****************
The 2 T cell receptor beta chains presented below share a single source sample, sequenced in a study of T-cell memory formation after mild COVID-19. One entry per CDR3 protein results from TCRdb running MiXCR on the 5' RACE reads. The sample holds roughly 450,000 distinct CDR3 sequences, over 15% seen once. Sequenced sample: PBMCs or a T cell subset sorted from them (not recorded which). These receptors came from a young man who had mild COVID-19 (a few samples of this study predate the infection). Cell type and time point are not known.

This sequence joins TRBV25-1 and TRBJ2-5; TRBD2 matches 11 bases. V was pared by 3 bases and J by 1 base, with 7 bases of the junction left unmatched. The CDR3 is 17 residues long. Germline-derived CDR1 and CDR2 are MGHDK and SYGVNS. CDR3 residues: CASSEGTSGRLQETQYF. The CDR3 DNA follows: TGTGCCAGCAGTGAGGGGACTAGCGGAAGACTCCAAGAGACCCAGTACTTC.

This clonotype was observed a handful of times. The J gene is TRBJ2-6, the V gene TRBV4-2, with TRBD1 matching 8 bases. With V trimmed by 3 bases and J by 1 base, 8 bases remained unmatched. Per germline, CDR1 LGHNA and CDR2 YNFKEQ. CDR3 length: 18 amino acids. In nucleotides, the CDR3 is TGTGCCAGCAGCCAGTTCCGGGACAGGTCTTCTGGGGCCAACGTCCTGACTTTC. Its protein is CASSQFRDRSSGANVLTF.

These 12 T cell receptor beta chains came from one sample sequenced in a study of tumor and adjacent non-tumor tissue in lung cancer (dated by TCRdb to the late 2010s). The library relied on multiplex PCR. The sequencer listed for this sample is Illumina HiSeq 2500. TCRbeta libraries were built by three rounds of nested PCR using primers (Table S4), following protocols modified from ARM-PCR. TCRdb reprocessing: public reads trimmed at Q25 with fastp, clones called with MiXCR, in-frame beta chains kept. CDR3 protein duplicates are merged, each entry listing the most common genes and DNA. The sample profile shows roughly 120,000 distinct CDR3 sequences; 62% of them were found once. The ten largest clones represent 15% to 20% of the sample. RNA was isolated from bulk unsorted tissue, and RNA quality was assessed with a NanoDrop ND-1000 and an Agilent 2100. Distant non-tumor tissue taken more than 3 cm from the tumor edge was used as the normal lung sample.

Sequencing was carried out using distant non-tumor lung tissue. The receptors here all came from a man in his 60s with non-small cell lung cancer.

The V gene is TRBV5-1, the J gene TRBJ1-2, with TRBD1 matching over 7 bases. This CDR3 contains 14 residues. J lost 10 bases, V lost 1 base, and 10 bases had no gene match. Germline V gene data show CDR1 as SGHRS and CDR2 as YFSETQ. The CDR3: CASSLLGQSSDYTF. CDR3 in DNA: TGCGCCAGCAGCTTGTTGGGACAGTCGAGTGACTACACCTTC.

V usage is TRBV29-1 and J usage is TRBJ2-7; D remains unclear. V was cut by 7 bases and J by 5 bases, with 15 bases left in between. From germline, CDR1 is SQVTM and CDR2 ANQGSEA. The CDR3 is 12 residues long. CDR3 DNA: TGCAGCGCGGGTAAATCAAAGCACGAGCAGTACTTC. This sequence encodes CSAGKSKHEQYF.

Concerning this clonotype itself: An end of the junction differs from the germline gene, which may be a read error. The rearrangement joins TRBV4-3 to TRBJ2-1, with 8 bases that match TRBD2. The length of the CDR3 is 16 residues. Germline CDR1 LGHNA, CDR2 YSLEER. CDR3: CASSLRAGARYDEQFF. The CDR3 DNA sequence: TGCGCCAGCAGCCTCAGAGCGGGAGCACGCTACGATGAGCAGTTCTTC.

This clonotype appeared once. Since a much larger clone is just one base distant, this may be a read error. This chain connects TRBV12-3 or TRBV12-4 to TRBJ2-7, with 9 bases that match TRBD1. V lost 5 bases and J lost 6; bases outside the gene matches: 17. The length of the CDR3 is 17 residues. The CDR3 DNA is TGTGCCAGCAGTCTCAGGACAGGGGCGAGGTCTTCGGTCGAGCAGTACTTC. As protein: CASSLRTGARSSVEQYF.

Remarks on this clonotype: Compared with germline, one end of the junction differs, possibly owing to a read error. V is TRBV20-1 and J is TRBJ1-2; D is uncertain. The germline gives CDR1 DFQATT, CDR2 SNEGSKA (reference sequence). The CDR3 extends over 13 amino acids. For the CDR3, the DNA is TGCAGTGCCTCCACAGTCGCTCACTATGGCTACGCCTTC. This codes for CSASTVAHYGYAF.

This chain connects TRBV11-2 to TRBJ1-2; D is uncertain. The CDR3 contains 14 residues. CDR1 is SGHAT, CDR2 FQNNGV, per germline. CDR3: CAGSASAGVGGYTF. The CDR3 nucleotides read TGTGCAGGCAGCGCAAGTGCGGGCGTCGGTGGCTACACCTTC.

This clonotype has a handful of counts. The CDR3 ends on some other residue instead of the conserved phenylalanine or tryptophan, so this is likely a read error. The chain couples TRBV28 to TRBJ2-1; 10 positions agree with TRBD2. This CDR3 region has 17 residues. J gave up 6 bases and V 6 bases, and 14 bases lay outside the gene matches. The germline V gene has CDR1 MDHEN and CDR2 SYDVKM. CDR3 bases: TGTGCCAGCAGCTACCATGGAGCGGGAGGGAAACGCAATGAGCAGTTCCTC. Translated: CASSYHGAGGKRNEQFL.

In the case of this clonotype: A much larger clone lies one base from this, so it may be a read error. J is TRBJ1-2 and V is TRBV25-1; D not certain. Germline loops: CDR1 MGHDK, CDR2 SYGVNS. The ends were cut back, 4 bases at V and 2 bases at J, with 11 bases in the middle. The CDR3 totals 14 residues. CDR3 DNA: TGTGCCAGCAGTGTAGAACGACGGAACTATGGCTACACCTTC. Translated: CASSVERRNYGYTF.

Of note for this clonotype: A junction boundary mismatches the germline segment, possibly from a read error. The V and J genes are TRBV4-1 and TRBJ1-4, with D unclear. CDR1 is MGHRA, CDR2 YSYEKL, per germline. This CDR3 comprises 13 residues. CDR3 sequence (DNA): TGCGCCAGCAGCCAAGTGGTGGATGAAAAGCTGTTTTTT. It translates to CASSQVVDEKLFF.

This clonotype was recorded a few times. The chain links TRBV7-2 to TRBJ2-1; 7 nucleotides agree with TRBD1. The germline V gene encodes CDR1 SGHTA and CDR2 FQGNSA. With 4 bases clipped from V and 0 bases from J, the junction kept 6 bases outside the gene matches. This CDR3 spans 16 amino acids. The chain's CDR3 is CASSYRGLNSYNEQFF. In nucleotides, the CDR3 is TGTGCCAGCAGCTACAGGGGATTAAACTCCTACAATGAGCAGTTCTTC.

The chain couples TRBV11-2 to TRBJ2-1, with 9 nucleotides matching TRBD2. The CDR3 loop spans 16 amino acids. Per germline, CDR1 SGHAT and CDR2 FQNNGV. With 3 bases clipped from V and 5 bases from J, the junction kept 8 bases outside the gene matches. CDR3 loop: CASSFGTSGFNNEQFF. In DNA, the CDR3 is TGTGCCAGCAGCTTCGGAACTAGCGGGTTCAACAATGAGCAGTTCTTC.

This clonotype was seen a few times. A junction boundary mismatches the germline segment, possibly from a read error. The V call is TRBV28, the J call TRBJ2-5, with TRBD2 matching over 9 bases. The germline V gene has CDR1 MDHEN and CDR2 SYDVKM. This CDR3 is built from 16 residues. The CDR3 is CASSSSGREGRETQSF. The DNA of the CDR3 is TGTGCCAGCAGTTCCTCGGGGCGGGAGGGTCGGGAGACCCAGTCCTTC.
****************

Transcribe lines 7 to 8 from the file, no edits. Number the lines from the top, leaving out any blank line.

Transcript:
V usage is TRBV29-1 and J usage is TRBJ2-7; D remains unclear. V was cut by 7 bases and J by 5 bases, with 15 bases left in between. From germline, CDR1 is SQVTM and CDR2 ANQGSEA. The CDR3 is 12 residues long. CDR3 DNA: TGCAGCGCGGGTAAATCAAAGCACGAGCAGTACTTC. This sequence encodes CSAGKSKHEQYF.

Concerning this clonotype itself: An end of the junction differs from the germline gene, which may be a read error. The rearrangement joins TRBV4-3 to TRBJ2-1, with 8 bases that match TRBD2. The length of the CDR3 is 16 residues. Germline CDR1 LGHNA, CDR2 YSLEER. CDR3: CASSLRAGARYDEQFF. The CDR3 DNA sequence: TGCGCCAGCAGCCTCAGAGCGGGAGCACGCTACGATGAGCAGTTCTTC.